By the mid-1980s, the Canadian director’s taste for fleshy, mind-bending body horror was well established, with his remake of The Fly being his most definitive of the history of the sub-genre, well exploring the emotional and physical torment that goes hand-in-hand with the identity of the movement. Starring Jeff Goldblum, the film follows the experiments of a scientist trying to push the limits of human discovery only to become the victim of his own endeavours.

Once again exploring the nature of science and human exploration, Cronenberg differs from Gordon’s Re-Animator with a more serious take on the subject matter that positions the protagonist as a self-destructive figure with a god complex. 

Society (Brian Yuzna, 1989)

By the end of the horror boom of the 1980s, body horror was now commonplace, with Cronenberg pioneering the movement as a method of telling psychologically intricate tales of complicated individuals, whilst Stuart Gordon had led it down a more cosmic Lovecraftian path. 

Inspired by both these paths, Gordon’s production partner Brian Yuzna went on to make Society, a film with roots in both these paths of the sub-genre. Gooey, dark, satirical and yet genuinely quite disturbing, Yuzna’s film follows a teenage boy living in American suburbia who discovers his family is part of a gruesome cult for the social elite.

Overshadowed by its spectacular, jaw-dropping final sequence, at its heart Society is a coming-of-age tale about the adolescent transition, illustrating, albeit extremely graphically, the alienation one feels from their community during their teenage years. 

Tetsuo: The Iron Man (Shin’ya Tsukamoto, 1989)

At the turn of the decade, body horror made its way overseas as the influence of Western horror truly became truly felt, slowly becoming a universal way of telling stories of psychological and physical transition. 

Sadomasochistic and visceral disturbing, Hellraiser from British director Clive Barker was pioneering in such efforts, whilst Japan was also flirting with the sub-genre, evident in the influential 1988 anime Akira as well as the cult horror Tetsuo: The Iron Man. A favourite of director Quentin Tarantino, Shin’ya Tsukamoto’s film follows a businessman who becomes a grotesque hybrid of flesh and metal after killing The Metal Fetishist.

Inextricably tied with the influx of technological systems that were beginning to invade culture at the end of the 20th century, Tsukamoto’s film had a prophetic, if surreal, impression of the future, playing on the fears of being infused with cold, hard, austere steel.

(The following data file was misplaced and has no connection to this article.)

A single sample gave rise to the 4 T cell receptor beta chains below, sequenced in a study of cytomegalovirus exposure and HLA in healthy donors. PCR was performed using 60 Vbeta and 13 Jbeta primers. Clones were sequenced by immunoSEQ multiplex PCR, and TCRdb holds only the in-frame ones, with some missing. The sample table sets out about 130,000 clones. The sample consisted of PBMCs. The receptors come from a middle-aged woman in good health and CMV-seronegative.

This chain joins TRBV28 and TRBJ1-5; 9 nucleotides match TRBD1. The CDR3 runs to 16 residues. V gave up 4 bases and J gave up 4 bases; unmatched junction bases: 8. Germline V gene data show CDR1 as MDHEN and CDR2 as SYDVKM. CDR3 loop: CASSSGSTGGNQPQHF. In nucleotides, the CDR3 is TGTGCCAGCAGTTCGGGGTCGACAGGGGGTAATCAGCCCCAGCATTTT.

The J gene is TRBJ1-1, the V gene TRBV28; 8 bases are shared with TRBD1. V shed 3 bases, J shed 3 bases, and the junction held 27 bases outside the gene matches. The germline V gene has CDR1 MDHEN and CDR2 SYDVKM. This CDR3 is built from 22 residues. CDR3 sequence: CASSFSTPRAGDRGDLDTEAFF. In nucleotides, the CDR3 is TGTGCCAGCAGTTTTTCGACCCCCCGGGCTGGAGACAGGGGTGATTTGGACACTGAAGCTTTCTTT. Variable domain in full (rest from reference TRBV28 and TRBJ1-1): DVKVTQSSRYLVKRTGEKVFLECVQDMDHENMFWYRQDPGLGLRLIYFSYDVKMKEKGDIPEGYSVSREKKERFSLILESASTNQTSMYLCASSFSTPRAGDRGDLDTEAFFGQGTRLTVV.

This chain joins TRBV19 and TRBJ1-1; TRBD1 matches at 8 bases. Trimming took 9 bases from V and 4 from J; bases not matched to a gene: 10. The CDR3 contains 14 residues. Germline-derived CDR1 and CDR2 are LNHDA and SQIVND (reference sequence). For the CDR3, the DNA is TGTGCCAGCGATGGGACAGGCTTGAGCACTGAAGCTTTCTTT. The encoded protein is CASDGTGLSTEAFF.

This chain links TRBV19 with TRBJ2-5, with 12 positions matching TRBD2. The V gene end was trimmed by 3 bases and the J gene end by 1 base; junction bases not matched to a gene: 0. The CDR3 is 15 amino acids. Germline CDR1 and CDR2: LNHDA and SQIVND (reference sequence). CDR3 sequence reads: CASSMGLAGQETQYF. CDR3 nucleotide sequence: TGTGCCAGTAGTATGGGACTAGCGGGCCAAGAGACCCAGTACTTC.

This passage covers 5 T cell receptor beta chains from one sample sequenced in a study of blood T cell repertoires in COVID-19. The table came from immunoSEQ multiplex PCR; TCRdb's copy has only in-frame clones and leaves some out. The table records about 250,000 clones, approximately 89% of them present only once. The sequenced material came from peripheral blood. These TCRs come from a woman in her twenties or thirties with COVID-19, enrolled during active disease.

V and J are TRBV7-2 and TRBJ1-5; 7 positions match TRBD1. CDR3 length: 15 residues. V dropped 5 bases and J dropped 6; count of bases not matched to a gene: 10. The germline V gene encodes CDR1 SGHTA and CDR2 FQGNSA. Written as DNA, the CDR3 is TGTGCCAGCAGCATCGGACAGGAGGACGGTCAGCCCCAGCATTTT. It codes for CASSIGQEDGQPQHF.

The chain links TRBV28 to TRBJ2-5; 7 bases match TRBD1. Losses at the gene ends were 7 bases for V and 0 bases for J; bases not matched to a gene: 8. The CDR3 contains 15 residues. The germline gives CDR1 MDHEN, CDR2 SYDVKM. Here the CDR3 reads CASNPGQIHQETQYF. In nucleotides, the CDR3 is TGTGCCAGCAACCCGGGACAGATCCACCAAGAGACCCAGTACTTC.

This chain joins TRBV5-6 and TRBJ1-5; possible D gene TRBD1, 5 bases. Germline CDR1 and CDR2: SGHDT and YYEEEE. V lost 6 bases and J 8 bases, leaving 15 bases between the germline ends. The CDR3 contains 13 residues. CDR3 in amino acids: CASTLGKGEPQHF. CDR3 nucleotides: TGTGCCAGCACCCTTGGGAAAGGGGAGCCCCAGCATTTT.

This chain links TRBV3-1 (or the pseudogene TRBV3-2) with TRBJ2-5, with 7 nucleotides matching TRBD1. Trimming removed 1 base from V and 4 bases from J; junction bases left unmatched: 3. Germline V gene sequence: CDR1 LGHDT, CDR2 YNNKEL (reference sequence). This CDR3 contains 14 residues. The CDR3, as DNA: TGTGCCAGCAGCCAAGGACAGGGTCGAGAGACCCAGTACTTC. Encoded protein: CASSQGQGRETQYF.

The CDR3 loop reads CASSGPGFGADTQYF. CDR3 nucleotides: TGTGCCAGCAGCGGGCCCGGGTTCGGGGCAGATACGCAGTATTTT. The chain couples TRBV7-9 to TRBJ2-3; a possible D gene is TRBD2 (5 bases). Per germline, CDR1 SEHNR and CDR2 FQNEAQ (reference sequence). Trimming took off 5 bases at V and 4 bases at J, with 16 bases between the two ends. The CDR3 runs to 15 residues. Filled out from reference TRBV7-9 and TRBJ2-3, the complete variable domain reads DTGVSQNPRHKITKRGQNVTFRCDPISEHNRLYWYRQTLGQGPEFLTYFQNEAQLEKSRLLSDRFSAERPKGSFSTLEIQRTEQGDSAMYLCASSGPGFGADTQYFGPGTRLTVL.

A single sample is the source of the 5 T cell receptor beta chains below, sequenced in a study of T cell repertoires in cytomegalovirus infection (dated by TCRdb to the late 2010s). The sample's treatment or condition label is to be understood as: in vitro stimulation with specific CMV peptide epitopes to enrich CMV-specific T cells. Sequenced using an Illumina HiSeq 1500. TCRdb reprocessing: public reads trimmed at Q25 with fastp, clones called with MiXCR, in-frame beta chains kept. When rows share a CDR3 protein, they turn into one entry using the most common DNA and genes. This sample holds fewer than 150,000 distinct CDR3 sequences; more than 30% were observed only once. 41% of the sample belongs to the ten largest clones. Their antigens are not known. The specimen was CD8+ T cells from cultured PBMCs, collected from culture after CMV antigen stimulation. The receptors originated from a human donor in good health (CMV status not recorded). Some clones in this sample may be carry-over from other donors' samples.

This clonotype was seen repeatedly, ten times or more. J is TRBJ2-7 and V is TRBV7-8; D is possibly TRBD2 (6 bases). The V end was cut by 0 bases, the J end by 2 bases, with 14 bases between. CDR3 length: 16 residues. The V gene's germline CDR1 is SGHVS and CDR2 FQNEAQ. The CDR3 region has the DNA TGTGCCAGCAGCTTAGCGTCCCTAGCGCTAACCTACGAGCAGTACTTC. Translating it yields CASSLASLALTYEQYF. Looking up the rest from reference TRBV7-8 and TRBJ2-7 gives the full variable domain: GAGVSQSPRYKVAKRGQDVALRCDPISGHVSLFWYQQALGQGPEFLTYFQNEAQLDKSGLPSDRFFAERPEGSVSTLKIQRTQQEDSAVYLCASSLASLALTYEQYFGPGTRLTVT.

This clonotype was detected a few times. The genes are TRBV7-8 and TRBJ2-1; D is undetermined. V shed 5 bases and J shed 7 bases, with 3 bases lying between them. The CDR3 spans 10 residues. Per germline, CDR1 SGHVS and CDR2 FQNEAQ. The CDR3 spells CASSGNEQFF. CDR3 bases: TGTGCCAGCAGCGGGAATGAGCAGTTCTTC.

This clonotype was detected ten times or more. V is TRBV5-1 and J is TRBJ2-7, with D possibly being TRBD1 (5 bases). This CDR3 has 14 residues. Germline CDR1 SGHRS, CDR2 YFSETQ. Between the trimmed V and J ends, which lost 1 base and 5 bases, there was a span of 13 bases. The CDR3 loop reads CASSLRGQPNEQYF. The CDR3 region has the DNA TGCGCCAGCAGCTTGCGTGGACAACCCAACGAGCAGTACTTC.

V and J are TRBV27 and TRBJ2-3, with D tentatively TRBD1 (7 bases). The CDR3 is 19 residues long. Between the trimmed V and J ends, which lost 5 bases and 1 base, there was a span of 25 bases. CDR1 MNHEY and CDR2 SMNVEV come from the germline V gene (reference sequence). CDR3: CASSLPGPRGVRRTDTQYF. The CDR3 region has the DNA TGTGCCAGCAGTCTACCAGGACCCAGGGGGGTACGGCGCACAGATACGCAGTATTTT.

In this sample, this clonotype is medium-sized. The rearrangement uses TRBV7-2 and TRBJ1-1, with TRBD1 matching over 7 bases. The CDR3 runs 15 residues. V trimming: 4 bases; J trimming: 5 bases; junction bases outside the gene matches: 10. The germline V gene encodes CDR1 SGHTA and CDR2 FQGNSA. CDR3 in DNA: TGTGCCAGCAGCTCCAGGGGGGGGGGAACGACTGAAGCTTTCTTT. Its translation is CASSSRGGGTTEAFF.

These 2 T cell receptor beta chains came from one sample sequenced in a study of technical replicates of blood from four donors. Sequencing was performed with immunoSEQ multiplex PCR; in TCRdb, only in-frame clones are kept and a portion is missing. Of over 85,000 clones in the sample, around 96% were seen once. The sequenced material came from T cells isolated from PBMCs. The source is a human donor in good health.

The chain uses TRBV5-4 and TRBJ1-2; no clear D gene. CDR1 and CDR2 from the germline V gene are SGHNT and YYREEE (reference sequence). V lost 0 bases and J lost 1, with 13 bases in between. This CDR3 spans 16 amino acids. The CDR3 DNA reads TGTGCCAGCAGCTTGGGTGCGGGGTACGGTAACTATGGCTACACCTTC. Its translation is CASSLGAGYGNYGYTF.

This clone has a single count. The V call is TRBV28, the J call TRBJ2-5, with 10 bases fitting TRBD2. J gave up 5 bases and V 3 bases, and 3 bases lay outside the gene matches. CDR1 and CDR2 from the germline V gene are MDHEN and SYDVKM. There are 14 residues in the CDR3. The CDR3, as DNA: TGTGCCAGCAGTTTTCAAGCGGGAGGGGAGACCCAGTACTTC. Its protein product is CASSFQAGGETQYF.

Teeth (Mitchell Lichtenstein, 2007)

Body horror reached over to Australia in the 1990s, with Peter Jackson taking to the genre with style with the release of Braindead in 1992 whilst Body Melt also lent its gruesome hand to body horror in 1993. 

The turn of the new century brought pastiche, as Eli Roth combined slasher tropes and body horror with Cabin Fever, James Gunn reacted to the likes of Shivers with a similar horror film of his own in Slither and Tom Six disturbed audiences with his own take on torture porn with The Human Centipede. It was the release of Teeth in 2007 that would introduce the most interesting deviation from the formula, however, reskinning the sub-genre in new coming-of-age clothes. 

Sure, Society had touched on similar themes decades earlier, though Teeth was far more sincere in its delivery, telling the story of a high-school student who is still coming to terms with changes in her own body. Becoming the subject of male violence, Teeth becomes a surprising comment on female empowerment as the film’s protagonist takes control of her unique physical attributes and walks confidently toward adulthood. 

This has become heightened in recent years with the release of Raw from Cannes-winner Julia Ducournau as well as Blue My Mind from Lisa Brühlmann, with both films focusing on female puberty and physical transformation. Though on the surface, body horror may seem like an excuse to play with movie prosthetics, deep down it is a deeply visceral form of storytelling that pierces the very anxieties and fears of physical and emotional change.